[Python-Dev] PEP 3147, __pycache__ directories and umask
solipsis at pitrou.net
Mon Mar 22 15:30:12 CET 2010
Barry Warsaw <barry <at> python.org> writes:
> I'm not sure what the right answer is. Some possible choices:
> * Tough luck
> * Force the umask so that the directory is writable, but then the question is,
> by whom? ugo+w or something less?
> * Copy the permissions from the parent directory and ignore umask
> * Raise an exception or refuse to create __pycache__ if it's not writable
> (again, by whom?)
Welcome to a problem PHP has known for years.
The problem with solution 3 is that a non-root user can't change the owner of a
directory, therefore copying the permissions doesn't ensure the directory will
be writable by the right users.
Solution 2 (chmod 777) is obviously too laxist. Anyone could put fake bytecode
files in a root-owned application. Less laxist chmods have the same problem as
solution 3, and can still be insecure.
I think solution 4 would be the best compromise. In the face of ambiguity,
refuse to guess. But, rather than :
refuse to create __pycache__ if it's not writable,
the test should be :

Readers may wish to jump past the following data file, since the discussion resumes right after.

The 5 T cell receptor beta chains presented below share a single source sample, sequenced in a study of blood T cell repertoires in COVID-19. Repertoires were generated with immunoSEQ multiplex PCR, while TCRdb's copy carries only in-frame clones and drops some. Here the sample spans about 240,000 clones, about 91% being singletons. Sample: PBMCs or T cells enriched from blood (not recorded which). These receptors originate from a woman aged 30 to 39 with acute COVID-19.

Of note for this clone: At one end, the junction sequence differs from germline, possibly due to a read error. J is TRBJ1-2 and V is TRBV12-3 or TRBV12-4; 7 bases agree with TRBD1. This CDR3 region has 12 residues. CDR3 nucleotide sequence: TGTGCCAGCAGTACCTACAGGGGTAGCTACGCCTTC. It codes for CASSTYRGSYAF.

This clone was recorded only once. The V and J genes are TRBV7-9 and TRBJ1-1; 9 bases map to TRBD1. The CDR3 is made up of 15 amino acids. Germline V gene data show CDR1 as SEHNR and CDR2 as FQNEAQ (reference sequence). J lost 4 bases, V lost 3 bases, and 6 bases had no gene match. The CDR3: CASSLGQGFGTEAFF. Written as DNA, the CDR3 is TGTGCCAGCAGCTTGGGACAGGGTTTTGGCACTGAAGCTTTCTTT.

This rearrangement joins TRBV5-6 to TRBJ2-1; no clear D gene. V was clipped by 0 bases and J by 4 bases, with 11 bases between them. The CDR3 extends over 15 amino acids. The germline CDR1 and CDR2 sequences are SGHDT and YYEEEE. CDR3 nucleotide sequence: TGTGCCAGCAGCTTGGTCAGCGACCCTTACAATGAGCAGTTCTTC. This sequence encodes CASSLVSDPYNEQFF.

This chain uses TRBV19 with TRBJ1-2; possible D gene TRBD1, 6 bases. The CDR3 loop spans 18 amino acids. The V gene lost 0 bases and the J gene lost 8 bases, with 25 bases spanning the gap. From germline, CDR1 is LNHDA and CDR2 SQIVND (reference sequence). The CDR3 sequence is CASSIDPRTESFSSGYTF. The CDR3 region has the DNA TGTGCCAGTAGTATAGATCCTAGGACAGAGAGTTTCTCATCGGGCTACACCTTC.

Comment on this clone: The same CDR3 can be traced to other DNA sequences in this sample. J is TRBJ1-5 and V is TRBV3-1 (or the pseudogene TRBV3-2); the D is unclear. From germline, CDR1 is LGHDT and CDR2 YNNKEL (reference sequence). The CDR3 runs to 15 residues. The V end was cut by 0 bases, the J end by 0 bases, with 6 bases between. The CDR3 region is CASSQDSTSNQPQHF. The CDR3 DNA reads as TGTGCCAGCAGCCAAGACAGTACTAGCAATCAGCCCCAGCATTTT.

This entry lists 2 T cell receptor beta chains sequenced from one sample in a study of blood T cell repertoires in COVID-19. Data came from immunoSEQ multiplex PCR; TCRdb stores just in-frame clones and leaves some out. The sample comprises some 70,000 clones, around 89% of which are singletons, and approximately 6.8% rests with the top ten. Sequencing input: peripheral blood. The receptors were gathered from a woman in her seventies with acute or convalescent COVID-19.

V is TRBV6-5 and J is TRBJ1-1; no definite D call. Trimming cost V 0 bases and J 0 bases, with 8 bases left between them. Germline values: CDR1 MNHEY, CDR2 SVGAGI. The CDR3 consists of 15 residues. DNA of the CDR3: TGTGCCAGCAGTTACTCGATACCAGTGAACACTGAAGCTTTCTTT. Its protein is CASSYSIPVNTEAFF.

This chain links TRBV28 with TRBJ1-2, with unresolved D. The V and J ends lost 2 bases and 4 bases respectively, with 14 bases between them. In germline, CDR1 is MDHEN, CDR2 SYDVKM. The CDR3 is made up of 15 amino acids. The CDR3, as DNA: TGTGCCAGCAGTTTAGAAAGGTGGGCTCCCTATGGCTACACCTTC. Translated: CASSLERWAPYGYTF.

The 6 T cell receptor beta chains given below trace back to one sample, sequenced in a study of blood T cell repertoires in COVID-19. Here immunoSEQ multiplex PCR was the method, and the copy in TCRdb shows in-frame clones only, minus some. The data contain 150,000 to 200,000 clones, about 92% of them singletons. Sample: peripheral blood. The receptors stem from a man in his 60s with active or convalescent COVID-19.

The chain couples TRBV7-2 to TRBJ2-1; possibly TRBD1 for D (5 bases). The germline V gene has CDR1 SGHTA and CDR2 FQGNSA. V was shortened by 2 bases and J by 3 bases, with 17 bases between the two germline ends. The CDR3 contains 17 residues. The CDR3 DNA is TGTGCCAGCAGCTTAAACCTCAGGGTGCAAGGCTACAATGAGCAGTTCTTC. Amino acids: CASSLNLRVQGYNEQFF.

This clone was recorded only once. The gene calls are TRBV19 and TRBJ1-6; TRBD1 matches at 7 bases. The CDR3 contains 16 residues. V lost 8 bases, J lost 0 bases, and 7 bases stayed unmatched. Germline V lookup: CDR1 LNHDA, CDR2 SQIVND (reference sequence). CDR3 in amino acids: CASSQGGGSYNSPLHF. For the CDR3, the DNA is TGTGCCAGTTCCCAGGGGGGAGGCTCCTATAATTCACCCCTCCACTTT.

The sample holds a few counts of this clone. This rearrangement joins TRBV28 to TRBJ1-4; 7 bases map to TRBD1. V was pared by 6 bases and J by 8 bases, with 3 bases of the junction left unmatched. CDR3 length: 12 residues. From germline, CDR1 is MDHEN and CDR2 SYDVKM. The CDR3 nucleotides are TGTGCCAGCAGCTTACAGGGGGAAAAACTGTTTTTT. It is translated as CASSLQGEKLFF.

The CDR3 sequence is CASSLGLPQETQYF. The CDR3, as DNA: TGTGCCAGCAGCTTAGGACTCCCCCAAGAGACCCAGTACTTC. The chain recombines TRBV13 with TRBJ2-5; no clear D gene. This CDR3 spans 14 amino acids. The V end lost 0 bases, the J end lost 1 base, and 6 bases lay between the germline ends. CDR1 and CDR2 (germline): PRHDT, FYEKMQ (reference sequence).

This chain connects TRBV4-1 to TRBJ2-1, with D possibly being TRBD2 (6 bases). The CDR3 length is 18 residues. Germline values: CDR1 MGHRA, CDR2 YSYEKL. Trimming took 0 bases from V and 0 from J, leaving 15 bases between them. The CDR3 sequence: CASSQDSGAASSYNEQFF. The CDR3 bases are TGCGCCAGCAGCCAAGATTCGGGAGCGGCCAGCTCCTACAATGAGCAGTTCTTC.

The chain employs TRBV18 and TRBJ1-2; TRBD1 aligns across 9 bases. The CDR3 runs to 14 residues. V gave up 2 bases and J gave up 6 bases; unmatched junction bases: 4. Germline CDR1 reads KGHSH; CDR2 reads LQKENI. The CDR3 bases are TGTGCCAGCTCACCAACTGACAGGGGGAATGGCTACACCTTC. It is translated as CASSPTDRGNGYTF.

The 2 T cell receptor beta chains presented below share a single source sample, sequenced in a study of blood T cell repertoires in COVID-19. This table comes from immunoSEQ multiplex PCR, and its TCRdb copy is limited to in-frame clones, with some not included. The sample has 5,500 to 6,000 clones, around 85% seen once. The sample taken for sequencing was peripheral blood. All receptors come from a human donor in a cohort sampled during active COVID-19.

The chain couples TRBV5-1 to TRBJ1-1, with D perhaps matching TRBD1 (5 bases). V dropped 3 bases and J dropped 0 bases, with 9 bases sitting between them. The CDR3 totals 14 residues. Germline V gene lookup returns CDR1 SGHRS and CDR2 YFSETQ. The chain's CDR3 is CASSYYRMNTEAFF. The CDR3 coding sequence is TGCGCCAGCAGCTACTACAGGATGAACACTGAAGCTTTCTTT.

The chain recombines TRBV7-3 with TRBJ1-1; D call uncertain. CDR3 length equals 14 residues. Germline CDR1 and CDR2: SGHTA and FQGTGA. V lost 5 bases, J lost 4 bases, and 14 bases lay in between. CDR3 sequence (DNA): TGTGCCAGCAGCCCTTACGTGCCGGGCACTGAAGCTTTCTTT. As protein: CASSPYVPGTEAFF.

refuse to create __pycache__ if I can't create it with the same ownership
and permissions as the parent directory (and raise an ImportWarning).
In light of this issue, I'm -0.5 on __pycache__ becoming the default caching
mechanism. The directory ownership/permissions issue is too much of a mess,
especially for Web applications (think __pycache__ files created by the Apache
__pycache__ should only be created if explicitly activated (for example by
distutils when installing stuff). Otherwise, if not present, the "legacy"
mechanism (writing an untagged pyc file along the py file) should be used.
Actually, __pycache__ creation doesn't have to be part of the import mechanism.
It can be part of distutils instead (or whatever third-party tool such as
distribute, or distro-specific packaging scripts). This would relax complexity
of core Python a bit.
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